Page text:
On 4 January 2021, Prime Minister Boris Johnson announced a third national lockdown in England. The regulations allow the lockdown to continue until 31 March 2021, although the restrictions are expected to be reviewed in mid-February to allow for the possible reopening of schools. All of the United Kingdom is now under strict measures to curb the spread of the new fast-spreading COVID-19 variant—with Wales, Northern Ireland and most of Scotland also in lockdown (although these countries are governed by separate rules).
The news that several COVID-19 vaccines have been developed—and one approved for widespread use in the United Kingdom (Pfizer-BioNTech)—has come as a relief to many. Such news has prompted consideration of the legitimacy of compulsory vaccination in the United Kingdom, particularly in an employment context.
Prime Minister Boris Johnson announced in a press conference on 31 October 2020, that new national lockdown restrictions would apply in England from 12:01 a.m. on 5 November 2020, until at least 2 December 2020.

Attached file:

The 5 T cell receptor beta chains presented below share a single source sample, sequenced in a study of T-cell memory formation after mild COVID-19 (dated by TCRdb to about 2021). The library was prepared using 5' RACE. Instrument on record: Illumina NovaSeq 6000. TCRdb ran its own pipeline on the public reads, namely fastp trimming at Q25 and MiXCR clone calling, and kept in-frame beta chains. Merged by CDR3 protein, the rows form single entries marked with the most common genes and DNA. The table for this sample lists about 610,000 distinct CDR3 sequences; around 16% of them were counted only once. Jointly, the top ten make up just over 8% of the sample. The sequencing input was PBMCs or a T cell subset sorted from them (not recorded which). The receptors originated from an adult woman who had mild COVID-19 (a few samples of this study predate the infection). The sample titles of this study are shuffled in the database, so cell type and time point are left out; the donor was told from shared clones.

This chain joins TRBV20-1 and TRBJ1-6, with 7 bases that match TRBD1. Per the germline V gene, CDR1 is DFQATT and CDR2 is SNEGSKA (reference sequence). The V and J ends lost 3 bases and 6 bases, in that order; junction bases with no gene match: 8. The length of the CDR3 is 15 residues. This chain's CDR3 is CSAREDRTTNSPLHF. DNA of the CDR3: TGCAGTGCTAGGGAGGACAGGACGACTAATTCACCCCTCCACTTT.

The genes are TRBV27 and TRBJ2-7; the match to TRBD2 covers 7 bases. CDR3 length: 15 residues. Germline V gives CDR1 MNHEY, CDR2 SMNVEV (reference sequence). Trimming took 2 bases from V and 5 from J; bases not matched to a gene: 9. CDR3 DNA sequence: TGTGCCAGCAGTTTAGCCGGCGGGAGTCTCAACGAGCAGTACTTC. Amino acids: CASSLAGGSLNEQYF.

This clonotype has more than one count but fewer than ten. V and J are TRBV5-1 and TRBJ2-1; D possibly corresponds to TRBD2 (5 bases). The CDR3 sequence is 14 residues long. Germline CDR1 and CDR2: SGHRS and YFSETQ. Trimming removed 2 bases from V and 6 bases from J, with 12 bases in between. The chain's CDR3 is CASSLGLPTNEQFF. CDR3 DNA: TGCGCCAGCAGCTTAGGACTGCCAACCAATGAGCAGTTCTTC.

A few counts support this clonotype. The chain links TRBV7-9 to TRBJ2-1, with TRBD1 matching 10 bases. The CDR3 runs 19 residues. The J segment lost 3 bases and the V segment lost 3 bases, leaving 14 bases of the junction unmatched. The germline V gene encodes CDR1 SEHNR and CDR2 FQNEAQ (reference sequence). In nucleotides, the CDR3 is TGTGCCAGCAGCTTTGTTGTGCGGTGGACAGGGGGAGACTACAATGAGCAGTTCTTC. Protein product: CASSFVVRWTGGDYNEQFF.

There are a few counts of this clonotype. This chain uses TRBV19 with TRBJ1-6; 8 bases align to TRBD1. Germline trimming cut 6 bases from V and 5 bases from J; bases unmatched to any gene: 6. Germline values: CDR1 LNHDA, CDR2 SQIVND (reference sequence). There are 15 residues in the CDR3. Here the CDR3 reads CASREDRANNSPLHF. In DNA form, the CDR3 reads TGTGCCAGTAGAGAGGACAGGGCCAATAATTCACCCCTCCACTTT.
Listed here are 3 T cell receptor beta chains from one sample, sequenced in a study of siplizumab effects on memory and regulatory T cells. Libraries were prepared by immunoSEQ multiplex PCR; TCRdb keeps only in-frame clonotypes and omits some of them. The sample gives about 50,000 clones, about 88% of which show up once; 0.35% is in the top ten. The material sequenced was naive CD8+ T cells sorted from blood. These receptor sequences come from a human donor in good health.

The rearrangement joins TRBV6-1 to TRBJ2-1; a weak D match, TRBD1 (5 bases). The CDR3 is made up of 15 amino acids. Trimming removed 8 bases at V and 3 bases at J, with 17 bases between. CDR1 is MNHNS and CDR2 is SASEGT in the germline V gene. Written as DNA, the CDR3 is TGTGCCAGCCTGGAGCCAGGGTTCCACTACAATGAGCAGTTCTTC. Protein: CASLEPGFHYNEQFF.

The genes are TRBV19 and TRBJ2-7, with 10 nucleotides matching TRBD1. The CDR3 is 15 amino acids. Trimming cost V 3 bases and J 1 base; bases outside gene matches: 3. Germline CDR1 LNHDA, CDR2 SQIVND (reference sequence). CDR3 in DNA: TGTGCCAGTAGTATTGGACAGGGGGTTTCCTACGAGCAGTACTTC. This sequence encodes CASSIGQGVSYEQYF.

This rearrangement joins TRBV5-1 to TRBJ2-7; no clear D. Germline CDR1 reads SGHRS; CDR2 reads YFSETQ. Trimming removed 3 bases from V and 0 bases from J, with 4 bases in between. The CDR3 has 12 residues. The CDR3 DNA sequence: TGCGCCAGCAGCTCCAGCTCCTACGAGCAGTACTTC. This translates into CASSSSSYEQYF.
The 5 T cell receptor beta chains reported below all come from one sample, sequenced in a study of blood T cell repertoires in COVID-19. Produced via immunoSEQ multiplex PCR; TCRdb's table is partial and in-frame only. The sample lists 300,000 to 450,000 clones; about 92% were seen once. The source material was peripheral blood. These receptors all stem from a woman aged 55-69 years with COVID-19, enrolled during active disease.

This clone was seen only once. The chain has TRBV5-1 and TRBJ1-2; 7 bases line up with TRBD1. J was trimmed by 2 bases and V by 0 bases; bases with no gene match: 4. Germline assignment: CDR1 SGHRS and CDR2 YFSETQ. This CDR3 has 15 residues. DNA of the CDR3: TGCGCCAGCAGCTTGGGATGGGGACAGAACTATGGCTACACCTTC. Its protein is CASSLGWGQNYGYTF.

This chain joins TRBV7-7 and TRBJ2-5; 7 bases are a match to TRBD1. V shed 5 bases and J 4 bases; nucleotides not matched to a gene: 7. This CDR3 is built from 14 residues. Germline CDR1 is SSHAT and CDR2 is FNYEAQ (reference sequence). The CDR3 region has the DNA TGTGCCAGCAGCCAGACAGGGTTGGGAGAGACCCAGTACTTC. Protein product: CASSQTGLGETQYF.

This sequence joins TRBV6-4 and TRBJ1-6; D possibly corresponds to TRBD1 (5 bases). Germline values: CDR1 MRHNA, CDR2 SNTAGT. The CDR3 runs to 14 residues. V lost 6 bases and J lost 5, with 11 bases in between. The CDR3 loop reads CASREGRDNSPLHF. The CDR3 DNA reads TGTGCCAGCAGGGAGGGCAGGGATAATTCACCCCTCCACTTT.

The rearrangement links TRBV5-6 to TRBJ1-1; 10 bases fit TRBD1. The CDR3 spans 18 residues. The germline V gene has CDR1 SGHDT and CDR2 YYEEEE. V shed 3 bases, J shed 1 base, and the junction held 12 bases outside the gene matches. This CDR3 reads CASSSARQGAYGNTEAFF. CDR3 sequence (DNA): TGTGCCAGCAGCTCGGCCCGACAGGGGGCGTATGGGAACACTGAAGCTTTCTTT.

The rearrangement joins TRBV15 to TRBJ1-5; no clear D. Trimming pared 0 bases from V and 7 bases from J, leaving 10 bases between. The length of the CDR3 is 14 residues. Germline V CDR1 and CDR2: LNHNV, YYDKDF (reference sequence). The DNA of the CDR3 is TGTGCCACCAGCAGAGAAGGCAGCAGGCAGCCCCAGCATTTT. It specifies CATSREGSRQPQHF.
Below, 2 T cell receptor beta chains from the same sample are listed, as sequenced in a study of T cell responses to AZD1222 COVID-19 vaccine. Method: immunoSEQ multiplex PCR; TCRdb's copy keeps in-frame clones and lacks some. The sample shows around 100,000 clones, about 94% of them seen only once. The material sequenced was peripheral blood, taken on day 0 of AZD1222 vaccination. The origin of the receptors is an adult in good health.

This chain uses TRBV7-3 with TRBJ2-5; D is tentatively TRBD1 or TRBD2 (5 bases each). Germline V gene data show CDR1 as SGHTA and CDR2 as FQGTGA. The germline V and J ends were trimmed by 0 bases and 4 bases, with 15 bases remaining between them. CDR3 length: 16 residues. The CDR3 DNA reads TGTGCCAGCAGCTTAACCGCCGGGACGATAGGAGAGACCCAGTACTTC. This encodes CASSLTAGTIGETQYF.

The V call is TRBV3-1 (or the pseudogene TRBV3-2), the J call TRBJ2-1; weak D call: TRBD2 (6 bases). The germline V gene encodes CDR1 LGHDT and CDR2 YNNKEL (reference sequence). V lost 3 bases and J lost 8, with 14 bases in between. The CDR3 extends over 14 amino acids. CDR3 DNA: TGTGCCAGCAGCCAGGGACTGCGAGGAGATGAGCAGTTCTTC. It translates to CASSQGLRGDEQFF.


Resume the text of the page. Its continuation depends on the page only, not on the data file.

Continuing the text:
On 9 October 2020, the UK government announced an extension to the Job Support Scheme (JSS) for businesses that are legally required to close on account of coronavirus restrictions. This measure will sit alongside the original JSS and the Job Retention Bonus, replacing the Coronavirus Job Retention Scheme (CJRS), which will end on 31 October 2020.
As part of its Plan for Jobs 2020, the UK Government announced in July 2020 that it would pay a bonus to employers that brought furloughed employees back to work and kept such employees continuously employed until 31 January 2021. Further guidance has now been published, in addition to a Treasury Direction, which states that the Job Retention Bonus is intended to “enhance and consolidate” the purpose of the Coronavirus Job Retention Scheme (CJRS), which is to preserve the jobs of furloughed employees.